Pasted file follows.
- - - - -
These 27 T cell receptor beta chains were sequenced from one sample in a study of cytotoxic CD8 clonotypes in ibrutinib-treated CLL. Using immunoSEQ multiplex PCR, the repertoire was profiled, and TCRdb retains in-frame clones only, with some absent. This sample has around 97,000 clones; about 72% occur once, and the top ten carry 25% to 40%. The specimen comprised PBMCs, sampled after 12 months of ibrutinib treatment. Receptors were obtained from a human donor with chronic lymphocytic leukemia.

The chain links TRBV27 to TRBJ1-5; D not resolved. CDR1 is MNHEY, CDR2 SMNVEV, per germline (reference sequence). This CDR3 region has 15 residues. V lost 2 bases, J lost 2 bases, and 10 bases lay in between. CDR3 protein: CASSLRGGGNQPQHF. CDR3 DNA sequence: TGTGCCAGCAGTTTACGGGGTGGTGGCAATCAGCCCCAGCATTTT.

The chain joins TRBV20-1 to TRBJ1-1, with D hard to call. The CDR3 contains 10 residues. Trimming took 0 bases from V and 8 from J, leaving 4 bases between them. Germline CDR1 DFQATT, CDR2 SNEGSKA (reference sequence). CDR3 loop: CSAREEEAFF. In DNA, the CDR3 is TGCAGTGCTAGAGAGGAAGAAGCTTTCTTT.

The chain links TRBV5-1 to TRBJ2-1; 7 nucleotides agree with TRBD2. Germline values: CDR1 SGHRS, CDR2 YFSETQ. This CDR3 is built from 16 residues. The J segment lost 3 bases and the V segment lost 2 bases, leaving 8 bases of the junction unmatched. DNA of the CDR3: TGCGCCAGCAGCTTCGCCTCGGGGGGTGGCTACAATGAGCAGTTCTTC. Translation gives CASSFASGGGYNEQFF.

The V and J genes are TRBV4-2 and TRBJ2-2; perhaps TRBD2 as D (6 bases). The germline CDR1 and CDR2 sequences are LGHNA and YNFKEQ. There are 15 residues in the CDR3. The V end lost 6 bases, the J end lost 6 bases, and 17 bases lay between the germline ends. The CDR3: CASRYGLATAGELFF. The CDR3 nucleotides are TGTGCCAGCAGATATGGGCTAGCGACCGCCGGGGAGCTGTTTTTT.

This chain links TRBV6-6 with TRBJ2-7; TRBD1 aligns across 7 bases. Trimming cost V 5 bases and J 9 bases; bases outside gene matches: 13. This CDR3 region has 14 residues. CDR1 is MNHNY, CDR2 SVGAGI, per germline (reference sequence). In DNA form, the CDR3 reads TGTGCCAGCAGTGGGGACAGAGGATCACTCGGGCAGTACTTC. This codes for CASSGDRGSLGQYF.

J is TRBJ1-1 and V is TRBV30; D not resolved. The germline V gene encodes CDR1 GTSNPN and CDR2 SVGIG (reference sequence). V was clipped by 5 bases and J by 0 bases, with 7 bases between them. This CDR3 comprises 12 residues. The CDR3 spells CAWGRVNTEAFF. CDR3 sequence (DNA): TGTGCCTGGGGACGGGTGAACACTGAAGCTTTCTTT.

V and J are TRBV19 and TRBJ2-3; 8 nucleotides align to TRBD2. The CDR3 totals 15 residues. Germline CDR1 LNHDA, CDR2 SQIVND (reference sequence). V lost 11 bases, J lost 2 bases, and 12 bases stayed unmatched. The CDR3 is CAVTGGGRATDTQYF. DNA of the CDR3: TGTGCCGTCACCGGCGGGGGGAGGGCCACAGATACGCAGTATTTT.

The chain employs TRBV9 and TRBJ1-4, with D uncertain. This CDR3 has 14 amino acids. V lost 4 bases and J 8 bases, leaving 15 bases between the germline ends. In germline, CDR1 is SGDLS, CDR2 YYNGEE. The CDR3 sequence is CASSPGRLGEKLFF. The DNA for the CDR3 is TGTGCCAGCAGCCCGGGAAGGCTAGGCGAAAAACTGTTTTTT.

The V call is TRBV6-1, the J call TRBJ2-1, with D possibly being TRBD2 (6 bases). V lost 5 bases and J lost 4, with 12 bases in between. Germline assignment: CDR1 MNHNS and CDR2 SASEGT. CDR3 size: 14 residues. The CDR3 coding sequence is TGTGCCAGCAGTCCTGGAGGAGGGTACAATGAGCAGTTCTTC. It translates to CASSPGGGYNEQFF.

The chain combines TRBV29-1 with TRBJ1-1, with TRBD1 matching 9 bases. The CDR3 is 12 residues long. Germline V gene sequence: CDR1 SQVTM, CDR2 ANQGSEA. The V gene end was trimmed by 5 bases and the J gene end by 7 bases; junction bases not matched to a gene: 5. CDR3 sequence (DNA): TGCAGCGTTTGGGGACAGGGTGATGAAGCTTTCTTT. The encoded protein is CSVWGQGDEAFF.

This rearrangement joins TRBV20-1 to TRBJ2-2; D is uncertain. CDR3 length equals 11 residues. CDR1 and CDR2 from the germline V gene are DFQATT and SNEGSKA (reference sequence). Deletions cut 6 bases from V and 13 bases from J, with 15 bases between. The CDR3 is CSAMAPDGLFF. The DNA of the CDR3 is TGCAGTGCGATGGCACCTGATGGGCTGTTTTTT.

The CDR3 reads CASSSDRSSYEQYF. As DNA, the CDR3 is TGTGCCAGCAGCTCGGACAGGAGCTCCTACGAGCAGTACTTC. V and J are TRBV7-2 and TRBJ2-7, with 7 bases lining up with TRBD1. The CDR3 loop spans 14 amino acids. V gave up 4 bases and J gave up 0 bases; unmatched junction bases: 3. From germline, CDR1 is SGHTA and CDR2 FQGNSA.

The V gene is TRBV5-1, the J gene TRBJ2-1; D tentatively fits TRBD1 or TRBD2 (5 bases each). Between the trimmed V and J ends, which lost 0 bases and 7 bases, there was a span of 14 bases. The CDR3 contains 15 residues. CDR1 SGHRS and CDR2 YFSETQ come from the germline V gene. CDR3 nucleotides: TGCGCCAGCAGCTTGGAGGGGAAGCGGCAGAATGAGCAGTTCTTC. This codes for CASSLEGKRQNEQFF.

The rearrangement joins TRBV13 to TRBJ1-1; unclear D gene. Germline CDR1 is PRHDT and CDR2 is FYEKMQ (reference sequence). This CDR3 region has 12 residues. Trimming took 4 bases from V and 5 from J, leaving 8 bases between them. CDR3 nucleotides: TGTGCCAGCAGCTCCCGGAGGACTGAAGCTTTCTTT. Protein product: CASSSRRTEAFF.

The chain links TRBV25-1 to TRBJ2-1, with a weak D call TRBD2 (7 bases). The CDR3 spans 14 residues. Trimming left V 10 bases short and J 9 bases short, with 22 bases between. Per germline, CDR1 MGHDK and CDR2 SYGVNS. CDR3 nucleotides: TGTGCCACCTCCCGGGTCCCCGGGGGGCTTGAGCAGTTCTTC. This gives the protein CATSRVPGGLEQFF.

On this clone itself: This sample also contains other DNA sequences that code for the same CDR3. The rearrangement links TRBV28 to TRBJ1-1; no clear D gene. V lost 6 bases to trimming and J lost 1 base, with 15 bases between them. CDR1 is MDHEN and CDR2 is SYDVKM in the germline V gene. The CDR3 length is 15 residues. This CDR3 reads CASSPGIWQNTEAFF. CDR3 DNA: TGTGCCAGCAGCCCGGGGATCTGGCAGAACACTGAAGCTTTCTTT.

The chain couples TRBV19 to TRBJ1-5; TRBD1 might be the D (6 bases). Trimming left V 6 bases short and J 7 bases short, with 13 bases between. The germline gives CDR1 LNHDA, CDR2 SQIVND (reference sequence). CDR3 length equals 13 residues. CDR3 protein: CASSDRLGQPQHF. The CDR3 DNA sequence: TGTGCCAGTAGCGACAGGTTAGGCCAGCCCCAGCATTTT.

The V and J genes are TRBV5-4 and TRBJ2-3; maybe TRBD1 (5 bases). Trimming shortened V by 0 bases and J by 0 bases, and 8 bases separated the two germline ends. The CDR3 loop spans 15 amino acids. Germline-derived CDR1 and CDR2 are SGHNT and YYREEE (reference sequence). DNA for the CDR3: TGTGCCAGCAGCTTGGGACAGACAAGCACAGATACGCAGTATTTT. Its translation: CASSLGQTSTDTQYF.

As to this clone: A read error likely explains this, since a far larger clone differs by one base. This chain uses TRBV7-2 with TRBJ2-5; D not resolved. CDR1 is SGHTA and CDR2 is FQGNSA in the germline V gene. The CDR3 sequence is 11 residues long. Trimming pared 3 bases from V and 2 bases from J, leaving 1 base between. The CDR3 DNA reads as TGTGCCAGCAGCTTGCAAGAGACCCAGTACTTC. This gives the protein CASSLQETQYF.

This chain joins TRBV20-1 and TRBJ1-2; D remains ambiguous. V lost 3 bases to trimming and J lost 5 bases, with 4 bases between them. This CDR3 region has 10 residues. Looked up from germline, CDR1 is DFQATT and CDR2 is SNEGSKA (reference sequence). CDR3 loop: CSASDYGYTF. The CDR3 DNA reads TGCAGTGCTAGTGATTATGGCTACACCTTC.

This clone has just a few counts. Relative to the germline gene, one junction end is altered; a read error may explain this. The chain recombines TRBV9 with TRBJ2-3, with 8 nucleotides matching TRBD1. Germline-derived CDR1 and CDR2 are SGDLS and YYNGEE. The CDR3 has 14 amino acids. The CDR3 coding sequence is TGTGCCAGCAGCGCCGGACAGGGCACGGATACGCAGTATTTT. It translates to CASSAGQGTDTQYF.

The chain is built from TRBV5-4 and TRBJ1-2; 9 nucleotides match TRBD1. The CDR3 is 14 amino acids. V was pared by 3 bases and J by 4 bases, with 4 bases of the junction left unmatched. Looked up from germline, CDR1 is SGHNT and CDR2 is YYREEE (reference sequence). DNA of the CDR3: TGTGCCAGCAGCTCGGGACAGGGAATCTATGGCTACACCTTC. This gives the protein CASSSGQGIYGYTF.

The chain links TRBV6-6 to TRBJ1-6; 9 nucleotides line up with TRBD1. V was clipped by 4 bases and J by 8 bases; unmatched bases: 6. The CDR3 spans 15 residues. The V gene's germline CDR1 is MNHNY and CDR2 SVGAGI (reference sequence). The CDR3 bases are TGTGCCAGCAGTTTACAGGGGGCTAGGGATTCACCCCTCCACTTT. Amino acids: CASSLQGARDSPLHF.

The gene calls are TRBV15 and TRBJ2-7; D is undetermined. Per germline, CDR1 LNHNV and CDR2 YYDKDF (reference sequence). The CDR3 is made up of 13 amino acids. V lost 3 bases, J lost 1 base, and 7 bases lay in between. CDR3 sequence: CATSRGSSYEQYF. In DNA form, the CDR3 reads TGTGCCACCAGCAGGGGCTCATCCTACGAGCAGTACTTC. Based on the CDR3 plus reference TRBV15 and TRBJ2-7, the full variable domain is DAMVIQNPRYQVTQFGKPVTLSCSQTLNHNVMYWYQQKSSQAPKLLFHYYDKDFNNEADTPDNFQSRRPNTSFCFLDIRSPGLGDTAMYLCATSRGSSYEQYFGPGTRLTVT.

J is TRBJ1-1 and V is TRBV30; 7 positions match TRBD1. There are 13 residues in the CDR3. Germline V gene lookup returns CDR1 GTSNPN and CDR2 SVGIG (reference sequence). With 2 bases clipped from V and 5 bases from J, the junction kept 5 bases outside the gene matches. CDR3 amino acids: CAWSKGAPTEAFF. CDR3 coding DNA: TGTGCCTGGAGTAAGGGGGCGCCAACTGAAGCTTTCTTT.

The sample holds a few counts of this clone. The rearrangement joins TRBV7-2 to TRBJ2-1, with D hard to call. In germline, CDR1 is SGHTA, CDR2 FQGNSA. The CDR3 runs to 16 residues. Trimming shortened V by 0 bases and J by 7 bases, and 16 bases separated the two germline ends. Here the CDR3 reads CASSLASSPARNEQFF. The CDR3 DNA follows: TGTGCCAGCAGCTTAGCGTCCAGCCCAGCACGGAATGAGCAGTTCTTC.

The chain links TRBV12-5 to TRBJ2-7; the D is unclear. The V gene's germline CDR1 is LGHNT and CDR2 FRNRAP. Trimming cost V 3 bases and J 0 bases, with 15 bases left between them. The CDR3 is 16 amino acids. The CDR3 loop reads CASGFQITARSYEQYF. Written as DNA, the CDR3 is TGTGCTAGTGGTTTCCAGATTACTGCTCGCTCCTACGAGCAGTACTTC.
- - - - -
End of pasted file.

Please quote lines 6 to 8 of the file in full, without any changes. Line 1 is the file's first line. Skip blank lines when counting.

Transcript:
This chain links TRBV6-6 with TRBJ2-7; TRBD1 aligns across 7 bases. Trimming cost V 5 bases and J 9 bases; bases outside gene matches: 13. This CDR3 region has 14 residues. CDR1 is MNHNY, CDR2 SVGAGI, per germline (reference sequence). In DNA form, the CDR3 reads TGTGCCAGCAGTGGGGACAGAGGATCACTCGGGCAGTACTTC. This codes for CASSGDRGSLGQYF.

J is TRBJ1-1 and V is TRBV30; D not resolved. The germline V gene encodes CDR1 GTSNPN and CDR2 SVGIG (reference sequence). V was clipped by 5 bases and J by 0 bases, with 7 bases between them. This CDR3 comprises 12 residues. The CDR3 spells CAWGRVNTEAFF. CDR3 sequence (DNA): TGTGCCTGGGGACGGGTGAACACTGAAGCTTTCTTT.

V and J are TRBV19 and TRBJ2-3; 8 nucleotides align to TRBD2. The CDR3 totals 15 residues. Germline CDR1 LNHDA, CDR2 SQIVND (reference sequence). V lost 11 bases, J lost 2 bases, and 12 bases stayed unmatched. The CDR3 is CAVTGGGRATDTQYF. DNA of the CDR3: TGTGCCGTCACCGGCGGGGGGAGGGCCACAGATACGCAGTATTTT.